Appalachia Music

Little Green Valley

Carson Robison

On August 4, 1890, Carson Robison was born in Oswego, KS. Robison had many occupations over his lifetime, most of them centered around life on the prairie. He was a farmer, a cow puncher, and an oilfield worker. Robison was also a song writing musician who had a unique whistling talent-he was able to whistle in 2 part harmony at the same time. Robison was nicknamed The Kansas Jaybird.

In 1904 he penned his first song Anthem. By 1924 he made his first recordings with Victor Records laying down the tracks Songbirds in Georgia and Whistling the Blues Away.

Throughout the coming years, Robison formed his own band, Carson Robison and His Pioneers. The band traveled throughout the US and abroad even performing for King George and Queen Elizabeth.

In 1971 Robison was inducted into the Nashville Songwriter’s Hall of Fame.

Nashville Song Writers shared the follow quote on their website which gives us a glimpse into Robison’s mind:

“Nature and tradition have been my best sources for material. I’ve learned plenty of things from her and I reckon most people could write songs about the odd characters, odd happenings right in their own backyard. I’m not aimin’ to hand out any advice on how to write songs. I don’t think there’s a set formula for the work. My heritage and tradition has come down to me from the covered wagon days and I suppose there couldn’t have been a better background for my efforts. I just hope they keep that tradition alive long after I’m gone and I hope my son carries on after me.”

Paul and Pap learned one of Robison’s songs from Granny’s uncle, Henry Truett. Other than Uncle Henry, Marty Robbins, Doc Watson, and Fret Killer (of Youtube fame)-they’ve never heard anyone else sing it. The title of the song is Little Green Valley-its a great song take a listen and see if you don’t agree.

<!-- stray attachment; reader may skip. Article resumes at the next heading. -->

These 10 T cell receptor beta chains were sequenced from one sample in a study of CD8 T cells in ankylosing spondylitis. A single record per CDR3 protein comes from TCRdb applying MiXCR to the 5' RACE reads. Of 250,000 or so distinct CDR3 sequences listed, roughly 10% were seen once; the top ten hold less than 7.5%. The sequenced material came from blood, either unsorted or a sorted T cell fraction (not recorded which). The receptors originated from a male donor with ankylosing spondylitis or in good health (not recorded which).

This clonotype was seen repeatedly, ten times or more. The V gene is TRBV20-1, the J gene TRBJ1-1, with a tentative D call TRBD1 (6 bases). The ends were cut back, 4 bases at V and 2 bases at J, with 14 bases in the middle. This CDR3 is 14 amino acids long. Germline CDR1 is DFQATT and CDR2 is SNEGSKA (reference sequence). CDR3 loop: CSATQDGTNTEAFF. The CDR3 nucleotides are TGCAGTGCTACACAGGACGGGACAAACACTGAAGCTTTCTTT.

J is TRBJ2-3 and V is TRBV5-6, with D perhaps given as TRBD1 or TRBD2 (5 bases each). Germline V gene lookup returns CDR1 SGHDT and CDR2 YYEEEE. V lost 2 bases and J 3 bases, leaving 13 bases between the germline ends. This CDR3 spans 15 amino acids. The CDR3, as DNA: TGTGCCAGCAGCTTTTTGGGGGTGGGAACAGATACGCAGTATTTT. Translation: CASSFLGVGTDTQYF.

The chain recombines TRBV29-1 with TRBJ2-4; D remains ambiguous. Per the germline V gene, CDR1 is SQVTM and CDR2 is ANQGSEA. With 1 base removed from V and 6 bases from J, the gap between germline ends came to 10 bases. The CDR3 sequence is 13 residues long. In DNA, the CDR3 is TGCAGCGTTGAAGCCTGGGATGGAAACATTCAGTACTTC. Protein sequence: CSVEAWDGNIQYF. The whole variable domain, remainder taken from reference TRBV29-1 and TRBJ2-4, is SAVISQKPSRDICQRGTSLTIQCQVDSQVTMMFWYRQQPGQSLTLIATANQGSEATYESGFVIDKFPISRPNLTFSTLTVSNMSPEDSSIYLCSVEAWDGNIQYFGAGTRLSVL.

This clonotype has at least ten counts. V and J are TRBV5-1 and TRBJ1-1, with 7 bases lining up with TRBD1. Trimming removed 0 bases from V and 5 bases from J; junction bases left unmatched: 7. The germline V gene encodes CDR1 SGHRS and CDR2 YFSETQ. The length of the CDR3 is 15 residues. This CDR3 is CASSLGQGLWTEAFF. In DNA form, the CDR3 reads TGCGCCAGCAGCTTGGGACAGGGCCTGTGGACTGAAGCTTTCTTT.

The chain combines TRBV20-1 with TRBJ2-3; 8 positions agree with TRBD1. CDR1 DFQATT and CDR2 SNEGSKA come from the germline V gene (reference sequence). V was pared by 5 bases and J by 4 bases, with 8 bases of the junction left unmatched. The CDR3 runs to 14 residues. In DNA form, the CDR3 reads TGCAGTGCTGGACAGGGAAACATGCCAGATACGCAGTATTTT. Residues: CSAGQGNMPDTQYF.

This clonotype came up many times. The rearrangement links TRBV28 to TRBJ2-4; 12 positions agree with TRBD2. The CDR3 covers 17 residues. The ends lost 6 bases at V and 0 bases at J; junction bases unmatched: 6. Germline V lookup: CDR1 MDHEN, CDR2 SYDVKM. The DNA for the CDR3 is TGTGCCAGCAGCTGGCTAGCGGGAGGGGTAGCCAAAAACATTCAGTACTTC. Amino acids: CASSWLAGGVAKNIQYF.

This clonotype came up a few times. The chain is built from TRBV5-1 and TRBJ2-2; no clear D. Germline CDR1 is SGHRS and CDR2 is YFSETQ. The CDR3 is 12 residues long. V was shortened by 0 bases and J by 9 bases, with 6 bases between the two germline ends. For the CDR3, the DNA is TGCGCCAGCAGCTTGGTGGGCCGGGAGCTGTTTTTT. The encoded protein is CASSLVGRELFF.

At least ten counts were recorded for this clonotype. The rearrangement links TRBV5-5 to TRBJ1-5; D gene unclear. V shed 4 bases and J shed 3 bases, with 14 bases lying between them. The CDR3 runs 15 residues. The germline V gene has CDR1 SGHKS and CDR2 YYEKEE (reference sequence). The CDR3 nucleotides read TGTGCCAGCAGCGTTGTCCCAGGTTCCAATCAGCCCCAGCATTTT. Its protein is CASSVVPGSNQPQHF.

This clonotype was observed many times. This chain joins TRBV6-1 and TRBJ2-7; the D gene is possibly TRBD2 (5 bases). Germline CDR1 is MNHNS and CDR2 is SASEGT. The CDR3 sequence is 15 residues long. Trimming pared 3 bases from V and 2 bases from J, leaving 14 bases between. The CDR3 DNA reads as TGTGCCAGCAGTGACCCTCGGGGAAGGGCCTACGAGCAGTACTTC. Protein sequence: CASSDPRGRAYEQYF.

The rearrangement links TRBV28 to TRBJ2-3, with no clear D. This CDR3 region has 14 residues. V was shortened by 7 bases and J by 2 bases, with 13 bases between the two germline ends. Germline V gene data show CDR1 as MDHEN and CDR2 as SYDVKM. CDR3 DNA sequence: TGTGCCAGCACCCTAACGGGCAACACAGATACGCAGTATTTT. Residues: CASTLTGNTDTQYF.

I hope you enjoyed the old song-it’s got a catchy tune. And who wouldn’t like to live in a Little Green Valley like the song describes?

Tipper

*Source: Nashville Songwriters Foundation

You Might Also Like

17 Comments

  • Reply
    Tipper
    August 19, 2013 at 7:05 pm

    Don-after talking to Granny, I dont believe her Uncle Henry was the same one you knew from Swain County. However according to Ed Ammons extensive research it looks like the Henry Truett you knew was one of Grannys cousins. Its a small world : )
    Blind Pig The Acorn
    Celebrating and Preserving the
    Culture of Appalachia
    http://www.blindpigandtheacorn.com

  • Reply
    Sam Ensley
    August 19, 2013 at 3:47 pm

    My brother has a Carson Robison guitar in the museum room of his music store.

  • Reply
    Kerry in GA
    August 19, 2013 at 11:06 am

    Very pretty. I know I’ve heard this song before somewhere. Momma and Daddy had several Marty Robbins records, it might have been on one of them. 🙂

  • Reply
    Jane Bolden
    August 18, 2013 at 5:36 pm

    Enjoyed the song!! Catchy little tune.

  • Reply
    Lola Howard
    August 18, 2013 at 3:02 pm

    Just beautiful,makes me home sick to go back to where I grew up .

  • Reply
    Howland
    August 18, 2013 at 2:49 pm

    Long ago and far away, in a little town south of Rochester New York, I sat in my bedroom with my Hallicrafters radio and headset, listening to Carson Robison, live, on the Grand Ole Opry. I probably would not have known of him other than that, and “Life Gets Tee-jus, Don’t it?”